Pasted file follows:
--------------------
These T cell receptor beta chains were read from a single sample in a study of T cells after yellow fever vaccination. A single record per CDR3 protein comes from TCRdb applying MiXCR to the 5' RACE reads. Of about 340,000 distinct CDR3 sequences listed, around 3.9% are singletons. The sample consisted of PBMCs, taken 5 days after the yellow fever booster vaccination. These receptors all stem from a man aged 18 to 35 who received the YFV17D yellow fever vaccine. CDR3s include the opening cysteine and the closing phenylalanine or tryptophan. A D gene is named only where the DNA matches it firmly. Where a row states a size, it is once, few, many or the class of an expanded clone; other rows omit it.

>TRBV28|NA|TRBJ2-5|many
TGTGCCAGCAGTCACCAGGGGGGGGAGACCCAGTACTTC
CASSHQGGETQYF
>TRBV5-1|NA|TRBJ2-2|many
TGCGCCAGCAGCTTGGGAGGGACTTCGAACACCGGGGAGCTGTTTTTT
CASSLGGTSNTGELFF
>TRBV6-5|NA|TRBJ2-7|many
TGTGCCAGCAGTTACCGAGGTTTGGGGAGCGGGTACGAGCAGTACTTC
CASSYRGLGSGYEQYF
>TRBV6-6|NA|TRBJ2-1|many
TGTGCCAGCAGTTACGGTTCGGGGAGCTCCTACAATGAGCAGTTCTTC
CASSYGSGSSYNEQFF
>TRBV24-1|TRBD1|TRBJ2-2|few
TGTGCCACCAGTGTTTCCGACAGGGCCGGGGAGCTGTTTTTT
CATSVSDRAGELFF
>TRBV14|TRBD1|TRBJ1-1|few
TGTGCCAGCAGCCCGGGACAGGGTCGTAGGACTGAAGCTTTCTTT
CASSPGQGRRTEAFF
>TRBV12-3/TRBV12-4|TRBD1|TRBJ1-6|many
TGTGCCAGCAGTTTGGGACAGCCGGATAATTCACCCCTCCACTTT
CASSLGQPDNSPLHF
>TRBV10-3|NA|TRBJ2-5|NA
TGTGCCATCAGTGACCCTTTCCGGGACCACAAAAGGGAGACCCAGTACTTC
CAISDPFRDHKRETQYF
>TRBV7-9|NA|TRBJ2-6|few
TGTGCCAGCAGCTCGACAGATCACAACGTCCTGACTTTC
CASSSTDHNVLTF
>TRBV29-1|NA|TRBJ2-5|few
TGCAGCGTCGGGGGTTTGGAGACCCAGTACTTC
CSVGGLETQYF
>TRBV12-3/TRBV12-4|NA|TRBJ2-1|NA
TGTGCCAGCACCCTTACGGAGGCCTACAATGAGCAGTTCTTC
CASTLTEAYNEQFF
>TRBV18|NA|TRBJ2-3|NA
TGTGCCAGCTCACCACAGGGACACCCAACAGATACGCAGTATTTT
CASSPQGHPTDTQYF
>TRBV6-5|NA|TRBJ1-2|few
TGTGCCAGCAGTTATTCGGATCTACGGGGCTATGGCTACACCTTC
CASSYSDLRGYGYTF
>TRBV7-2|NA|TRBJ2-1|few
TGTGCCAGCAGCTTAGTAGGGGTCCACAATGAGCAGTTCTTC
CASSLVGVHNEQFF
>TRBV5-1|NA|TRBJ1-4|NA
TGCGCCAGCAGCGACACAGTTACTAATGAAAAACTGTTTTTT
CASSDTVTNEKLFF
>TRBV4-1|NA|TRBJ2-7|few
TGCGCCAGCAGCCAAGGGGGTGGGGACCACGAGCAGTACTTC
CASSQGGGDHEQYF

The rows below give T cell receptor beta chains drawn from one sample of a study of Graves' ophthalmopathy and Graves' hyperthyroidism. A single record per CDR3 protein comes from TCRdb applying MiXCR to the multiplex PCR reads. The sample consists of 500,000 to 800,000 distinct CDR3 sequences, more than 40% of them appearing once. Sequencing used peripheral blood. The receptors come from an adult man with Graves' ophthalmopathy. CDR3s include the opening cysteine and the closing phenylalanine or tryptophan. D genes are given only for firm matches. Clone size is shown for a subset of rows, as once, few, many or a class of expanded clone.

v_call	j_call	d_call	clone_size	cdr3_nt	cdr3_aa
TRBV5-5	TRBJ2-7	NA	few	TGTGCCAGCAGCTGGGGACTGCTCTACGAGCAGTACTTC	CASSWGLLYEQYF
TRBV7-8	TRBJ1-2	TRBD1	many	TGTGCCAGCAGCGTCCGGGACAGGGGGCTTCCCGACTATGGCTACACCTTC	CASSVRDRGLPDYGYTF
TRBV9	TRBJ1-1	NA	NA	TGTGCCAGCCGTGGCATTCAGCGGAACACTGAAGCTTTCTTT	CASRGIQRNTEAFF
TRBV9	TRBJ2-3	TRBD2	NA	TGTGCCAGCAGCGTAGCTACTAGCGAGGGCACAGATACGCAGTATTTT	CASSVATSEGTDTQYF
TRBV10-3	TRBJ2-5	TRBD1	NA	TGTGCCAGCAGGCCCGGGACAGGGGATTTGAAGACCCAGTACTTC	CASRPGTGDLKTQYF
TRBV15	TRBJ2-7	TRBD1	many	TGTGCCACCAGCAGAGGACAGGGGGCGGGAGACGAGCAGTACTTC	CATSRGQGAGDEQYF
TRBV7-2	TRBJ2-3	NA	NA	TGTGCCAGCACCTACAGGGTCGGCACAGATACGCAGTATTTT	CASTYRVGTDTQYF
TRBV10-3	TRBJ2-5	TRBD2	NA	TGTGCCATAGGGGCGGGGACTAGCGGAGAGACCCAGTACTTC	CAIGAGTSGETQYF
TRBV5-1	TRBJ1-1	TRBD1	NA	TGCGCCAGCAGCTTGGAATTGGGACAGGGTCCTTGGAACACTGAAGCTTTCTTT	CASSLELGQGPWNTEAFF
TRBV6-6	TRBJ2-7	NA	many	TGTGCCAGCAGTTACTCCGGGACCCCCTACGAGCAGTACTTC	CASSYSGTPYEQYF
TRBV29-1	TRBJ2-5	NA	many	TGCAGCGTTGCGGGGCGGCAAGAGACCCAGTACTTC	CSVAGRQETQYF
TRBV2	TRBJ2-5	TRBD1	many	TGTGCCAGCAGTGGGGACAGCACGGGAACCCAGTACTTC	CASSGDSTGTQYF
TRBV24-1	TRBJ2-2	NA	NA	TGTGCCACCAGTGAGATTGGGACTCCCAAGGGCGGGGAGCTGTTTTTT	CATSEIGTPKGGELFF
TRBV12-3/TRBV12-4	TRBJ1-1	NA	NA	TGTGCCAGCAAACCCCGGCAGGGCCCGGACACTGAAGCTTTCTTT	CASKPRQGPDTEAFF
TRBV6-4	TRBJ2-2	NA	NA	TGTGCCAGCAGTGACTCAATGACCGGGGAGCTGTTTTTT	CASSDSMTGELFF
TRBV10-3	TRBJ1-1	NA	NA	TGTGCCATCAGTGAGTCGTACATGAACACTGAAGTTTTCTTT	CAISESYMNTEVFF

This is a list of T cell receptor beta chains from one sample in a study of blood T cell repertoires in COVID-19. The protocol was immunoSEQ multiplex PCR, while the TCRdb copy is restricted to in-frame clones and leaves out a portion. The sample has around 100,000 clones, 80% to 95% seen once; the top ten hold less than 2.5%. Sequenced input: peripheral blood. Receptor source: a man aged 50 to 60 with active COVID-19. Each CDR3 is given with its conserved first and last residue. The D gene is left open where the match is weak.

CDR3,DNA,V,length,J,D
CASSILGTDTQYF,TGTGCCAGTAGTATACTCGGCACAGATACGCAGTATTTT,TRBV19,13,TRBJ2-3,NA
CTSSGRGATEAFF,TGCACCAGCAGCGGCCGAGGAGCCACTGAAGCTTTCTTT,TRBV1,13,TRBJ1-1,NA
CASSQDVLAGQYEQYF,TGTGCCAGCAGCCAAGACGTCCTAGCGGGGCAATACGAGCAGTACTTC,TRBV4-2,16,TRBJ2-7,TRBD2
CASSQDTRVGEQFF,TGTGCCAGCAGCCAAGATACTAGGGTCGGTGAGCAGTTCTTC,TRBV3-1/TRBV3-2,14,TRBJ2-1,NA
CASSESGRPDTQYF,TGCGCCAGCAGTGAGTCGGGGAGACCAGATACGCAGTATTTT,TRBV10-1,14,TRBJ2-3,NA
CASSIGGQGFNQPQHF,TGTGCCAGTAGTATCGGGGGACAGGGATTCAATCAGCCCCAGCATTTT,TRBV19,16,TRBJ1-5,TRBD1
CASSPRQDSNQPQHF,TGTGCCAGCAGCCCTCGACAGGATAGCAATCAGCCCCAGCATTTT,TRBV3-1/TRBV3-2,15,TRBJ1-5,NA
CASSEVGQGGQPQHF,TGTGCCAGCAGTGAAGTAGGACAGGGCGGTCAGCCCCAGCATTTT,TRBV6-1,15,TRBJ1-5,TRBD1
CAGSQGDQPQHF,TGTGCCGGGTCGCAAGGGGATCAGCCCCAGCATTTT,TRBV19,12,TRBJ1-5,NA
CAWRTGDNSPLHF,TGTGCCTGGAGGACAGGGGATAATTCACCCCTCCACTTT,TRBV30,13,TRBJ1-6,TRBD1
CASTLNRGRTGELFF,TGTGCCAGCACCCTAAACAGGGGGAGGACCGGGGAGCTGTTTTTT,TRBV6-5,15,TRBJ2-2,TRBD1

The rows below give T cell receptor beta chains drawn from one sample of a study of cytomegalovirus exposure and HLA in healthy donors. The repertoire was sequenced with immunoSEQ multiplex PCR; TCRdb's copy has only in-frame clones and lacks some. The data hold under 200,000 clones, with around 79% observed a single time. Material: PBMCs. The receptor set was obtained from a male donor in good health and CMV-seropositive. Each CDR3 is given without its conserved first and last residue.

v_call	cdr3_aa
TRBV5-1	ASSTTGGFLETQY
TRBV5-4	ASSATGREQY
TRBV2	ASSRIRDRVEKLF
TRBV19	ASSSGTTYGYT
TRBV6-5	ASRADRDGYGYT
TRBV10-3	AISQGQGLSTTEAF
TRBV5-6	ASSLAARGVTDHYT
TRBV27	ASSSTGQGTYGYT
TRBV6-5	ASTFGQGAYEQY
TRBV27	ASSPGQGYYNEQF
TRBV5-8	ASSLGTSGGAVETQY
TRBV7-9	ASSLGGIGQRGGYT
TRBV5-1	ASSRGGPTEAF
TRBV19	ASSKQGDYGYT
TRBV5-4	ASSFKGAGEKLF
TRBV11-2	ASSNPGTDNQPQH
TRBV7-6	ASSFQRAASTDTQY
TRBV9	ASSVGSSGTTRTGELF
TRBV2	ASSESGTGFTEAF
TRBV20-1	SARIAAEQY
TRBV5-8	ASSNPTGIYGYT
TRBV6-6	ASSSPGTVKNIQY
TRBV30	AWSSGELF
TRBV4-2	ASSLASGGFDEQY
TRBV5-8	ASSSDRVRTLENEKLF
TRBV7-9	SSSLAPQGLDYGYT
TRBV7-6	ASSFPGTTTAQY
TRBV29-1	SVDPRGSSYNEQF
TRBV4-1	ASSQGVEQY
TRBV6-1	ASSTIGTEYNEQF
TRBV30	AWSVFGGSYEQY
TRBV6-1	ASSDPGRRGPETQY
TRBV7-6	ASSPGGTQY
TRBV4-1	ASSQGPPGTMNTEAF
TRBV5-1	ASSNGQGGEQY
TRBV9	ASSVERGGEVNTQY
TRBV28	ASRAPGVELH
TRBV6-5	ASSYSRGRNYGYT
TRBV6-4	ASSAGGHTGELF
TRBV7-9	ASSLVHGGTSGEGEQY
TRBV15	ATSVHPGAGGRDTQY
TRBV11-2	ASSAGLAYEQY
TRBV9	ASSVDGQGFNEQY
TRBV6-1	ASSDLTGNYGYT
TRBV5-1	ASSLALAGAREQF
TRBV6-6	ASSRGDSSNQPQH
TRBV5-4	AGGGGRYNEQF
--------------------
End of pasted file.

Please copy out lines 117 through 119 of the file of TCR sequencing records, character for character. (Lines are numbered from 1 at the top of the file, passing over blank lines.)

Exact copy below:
TRBV5-1	ASSNGQGGEQY
TRBV9	ASSVERGGEVNTQY
TRBV28	ASRAPGVELH